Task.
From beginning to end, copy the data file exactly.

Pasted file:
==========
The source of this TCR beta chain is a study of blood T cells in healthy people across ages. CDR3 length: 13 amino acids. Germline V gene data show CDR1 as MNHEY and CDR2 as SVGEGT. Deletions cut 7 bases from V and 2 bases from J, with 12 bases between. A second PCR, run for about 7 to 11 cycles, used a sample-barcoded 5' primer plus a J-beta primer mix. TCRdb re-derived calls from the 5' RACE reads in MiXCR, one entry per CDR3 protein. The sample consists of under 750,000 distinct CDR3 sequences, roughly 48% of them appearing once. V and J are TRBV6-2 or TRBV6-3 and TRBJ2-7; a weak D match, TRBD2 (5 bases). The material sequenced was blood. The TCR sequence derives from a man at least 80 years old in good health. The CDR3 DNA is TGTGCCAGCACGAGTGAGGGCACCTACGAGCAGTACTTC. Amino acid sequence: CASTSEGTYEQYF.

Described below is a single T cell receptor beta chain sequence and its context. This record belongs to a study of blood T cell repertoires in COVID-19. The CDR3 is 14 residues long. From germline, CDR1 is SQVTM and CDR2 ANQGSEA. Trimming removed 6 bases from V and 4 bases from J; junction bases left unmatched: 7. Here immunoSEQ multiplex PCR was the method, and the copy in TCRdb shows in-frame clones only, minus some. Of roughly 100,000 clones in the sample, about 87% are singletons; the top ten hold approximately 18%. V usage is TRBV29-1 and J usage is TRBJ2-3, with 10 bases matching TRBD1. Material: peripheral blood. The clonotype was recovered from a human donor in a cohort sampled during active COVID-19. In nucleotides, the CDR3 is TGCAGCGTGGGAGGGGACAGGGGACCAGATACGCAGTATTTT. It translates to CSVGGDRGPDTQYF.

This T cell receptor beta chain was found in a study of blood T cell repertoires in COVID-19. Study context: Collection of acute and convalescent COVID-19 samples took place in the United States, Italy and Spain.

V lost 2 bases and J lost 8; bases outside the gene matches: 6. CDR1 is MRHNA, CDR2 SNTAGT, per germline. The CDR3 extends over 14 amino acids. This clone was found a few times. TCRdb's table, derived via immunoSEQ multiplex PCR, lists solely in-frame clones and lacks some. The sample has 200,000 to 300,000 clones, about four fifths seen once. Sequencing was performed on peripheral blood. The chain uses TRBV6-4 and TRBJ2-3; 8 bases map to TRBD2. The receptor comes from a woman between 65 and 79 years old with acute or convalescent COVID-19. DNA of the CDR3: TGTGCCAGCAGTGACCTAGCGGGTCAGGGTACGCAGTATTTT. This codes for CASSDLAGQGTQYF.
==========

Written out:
The source of this TCR beta chain is a study of blood T cells in healthy people across ages. CDR3 length: 13 amino acids. Germline V gene data show CDR1 as MNHEY and CDR2 as SVGEGT. Deletions cut 7 bases from V and 2 bases from J, with 12 bases between. A second PCR, run for about 7 to 11 cycles, used a sample-barcoded 5' primer plus a J-beta primer mix. TCRdb re-derived calls from the 5' RACE reads in MiXCR, one entry per CDR3 protein. The sample consists of under 750,000 distinct CDR3 sequences, roughly 48% of them appearing once. V and J are TRBV6-2 or TRBV6-3 and TRBJ2-7; a weak D match, TRBD2 (5 bases). The material sequenced was blood. The TCR sequence derives from a man at least 80 years old in good health. The CDR3 DNA is TGTGCCAGCACGAGTGAGGGCACCTACGAGCAGTACTTC. Amino acid sequence: CASTSEGTYEQYF.

Described below is a single T cell receptor beta chain sequence and its context. This record belongs to a study of blood T cell repertoires in COVID-19. The CDR3 is 14 residues long. From germline, CDR1 is SQVTM and CDR2 ANQGSEA. Trimming removed 6 bases from V and 4 bases from J; junction bases left unmatched: 7. Here immunoSEQ multiplex PCR was the method, and the copy in TCRdb shows in-frame clones only, minus some. Of roughly 100,000 clones in the sample, about 87% are singletons; the top ten hold approximately 18%. V usage is TRBV29-1 and J usage is TRBJ2-3, with 10 bases matching TRBD1. Material: peripheral blood. The clonotype was recovered from a human donor in a cohort sampled during active COVID-19. In nucleotides, the CDR3 is TGCAGCGTGGGAGGGGACAGGGGACCAGATACGCAGTATTTT. It translates to CSVGGDRGPDTQYF.

This T cell receptor beta chain was found in a study of blood T cell repertoires in COVID-19. Study context: Collection of acute and convalescent COVID-19 samples took place in the United States, Italy and Spain.

V lost 2 bases and J lost 8; bases outside the gene matches: 6. CDR1 is MRHNA, CDR2 SNTAGT, per germline. The CDR3 extends over 14 amino acids. This clone was found a few times. TCRdb's table, derived via immunoSEQ multiplex PCR, lists solely in-frame clones and lacks some. The sample has 200,000 to 300,000 clones, about four fifths seen once. Sequencing was performed on peripheral blood. The chain uses TRBV6-4 and TRBJ2-3; 8 bases map to TRBD2. The receptor comes from a woman between 65 and 79 years old with acute or convalescent COVID-19. DNA of the CDR3: TGTGCCAGCAGTGACCTAGCGGGTCAGGGTACGCAGTATTTT. This codes for CASSDLAGQGTQYF.